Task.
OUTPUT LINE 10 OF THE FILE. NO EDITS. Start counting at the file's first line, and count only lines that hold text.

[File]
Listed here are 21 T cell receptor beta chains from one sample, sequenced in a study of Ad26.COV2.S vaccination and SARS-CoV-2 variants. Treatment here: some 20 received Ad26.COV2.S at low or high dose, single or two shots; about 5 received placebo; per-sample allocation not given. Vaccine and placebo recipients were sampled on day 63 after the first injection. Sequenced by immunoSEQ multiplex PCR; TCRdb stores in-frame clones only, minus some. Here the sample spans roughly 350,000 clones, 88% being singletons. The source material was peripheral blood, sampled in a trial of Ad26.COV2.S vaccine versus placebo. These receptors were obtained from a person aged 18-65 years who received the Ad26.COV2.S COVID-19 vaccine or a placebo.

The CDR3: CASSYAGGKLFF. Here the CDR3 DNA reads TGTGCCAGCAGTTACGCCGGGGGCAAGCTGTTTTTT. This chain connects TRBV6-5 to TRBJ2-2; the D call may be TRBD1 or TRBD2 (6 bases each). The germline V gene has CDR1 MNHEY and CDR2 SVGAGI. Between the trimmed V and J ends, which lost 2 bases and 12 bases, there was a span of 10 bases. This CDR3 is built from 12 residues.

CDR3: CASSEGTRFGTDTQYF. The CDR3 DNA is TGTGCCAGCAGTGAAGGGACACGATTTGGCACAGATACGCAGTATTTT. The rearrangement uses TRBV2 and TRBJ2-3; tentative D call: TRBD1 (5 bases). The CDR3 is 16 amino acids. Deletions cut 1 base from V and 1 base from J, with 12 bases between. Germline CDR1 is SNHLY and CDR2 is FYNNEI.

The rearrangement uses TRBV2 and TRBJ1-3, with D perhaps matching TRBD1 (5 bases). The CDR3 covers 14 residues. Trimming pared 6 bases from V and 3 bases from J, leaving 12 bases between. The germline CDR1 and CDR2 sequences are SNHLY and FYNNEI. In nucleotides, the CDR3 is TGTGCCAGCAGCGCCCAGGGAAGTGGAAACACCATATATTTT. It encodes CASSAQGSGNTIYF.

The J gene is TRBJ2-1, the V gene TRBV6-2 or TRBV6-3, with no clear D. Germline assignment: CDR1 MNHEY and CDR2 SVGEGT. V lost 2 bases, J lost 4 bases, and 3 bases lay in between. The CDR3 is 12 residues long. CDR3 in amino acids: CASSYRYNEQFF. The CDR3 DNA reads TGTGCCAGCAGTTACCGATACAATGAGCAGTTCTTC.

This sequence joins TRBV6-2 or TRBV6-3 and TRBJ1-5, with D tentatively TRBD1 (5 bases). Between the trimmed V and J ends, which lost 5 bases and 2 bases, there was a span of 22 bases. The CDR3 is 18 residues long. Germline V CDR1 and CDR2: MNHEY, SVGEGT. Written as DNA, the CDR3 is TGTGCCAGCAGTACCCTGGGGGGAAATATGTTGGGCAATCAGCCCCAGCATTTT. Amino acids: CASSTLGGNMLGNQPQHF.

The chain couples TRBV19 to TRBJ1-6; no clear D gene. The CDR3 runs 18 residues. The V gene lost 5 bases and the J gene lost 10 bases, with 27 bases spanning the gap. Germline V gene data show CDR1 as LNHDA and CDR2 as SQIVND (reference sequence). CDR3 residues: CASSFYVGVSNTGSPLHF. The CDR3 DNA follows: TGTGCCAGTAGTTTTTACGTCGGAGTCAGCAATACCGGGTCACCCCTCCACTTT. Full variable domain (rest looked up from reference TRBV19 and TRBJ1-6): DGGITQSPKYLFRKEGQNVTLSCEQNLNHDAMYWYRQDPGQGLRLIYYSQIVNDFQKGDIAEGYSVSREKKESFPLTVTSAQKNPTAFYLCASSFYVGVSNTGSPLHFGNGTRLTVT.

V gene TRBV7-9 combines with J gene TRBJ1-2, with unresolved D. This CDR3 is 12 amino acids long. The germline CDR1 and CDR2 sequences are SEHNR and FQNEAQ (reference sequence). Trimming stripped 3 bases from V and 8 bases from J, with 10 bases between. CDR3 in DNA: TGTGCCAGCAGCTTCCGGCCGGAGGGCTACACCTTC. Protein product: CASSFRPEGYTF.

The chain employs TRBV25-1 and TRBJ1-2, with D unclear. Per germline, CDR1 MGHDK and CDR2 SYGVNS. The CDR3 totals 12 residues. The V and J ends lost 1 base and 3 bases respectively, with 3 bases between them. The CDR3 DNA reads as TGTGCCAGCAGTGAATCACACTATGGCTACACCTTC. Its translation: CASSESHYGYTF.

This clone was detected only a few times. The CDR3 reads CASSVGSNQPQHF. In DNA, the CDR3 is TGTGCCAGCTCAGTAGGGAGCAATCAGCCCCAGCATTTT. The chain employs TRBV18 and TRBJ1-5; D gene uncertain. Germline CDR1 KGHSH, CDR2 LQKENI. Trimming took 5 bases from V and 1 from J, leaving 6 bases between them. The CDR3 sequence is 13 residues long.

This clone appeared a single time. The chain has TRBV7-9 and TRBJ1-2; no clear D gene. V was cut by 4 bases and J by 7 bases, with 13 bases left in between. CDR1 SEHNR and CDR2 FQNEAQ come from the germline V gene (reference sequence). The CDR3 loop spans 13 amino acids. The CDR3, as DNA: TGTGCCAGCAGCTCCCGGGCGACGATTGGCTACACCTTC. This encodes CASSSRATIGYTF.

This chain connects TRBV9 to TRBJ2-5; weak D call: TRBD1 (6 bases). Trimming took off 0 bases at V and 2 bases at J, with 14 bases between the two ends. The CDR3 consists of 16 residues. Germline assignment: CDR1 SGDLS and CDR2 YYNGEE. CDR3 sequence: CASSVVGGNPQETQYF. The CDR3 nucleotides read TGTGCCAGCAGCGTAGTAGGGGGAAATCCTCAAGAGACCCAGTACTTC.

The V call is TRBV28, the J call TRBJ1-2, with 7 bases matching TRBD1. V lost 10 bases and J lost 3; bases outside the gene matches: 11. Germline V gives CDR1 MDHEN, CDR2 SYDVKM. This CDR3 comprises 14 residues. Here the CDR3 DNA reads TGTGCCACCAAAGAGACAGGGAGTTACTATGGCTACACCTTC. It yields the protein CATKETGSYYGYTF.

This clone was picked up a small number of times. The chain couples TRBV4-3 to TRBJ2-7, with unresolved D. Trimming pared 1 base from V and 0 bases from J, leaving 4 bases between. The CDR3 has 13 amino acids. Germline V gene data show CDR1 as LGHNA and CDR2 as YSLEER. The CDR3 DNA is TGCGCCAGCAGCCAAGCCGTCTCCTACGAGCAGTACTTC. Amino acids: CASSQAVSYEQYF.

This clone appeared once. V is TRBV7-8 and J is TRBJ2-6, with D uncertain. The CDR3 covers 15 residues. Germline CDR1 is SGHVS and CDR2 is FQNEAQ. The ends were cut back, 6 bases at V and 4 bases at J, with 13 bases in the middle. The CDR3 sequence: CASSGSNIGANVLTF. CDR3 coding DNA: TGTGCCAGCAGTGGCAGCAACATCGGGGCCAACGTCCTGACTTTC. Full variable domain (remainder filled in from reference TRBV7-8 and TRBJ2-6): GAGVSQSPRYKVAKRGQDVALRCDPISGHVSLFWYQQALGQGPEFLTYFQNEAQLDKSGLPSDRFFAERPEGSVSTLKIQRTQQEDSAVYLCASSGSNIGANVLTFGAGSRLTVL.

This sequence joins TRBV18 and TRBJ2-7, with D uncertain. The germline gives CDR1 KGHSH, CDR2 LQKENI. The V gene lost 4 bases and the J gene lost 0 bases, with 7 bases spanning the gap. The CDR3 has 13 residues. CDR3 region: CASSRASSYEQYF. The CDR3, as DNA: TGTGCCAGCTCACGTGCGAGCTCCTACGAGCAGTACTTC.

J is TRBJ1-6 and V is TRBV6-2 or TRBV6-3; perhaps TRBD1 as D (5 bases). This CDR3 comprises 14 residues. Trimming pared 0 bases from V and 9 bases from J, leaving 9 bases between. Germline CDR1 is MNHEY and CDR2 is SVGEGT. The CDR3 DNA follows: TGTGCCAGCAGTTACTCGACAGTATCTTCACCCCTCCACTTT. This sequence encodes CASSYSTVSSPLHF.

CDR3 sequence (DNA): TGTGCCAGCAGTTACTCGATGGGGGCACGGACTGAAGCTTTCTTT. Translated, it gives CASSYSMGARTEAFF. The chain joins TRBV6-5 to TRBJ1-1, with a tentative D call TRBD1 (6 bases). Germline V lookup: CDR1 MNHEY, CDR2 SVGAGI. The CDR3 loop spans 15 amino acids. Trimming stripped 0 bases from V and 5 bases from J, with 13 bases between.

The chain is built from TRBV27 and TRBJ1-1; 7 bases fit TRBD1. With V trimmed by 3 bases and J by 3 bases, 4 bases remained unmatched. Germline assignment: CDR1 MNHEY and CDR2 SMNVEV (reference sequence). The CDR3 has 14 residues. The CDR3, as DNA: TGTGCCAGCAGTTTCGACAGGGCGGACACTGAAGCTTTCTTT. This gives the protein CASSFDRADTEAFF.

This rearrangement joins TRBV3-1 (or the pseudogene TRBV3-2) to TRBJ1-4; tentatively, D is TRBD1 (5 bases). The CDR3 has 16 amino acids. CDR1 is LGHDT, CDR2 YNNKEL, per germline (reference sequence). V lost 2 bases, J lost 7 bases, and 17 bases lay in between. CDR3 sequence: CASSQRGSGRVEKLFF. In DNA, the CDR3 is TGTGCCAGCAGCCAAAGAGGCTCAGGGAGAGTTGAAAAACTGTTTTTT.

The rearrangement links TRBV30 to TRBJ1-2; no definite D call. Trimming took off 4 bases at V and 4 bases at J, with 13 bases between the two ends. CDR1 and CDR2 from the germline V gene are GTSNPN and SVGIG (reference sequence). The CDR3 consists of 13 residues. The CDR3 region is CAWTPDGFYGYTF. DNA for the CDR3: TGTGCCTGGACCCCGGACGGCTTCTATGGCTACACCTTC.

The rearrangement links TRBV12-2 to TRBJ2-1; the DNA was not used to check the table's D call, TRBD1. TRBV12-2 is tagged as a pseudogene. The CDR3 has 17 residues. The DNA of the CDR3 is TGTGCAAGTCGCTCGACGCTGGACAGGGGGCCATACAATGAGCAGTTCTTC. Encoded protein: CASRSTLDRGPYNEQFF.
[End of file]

This clone was detected only a few times. The CDR3 reads CASSVGSNQPQHF. In DNA, the CDR3 is TGTGCCAGCTCAGTAGGGAGCAATCAGCCCCAGCATTTT. The chain employs TRBV18 and TRBJ1-5; D gene uncertain. Germline CDR1 KGHSH, CDR2 LQKENI. Trimming took 5 bases from V and 1 from J, leaving 6 bases between them. The CDR3 sequence is 13 residues long.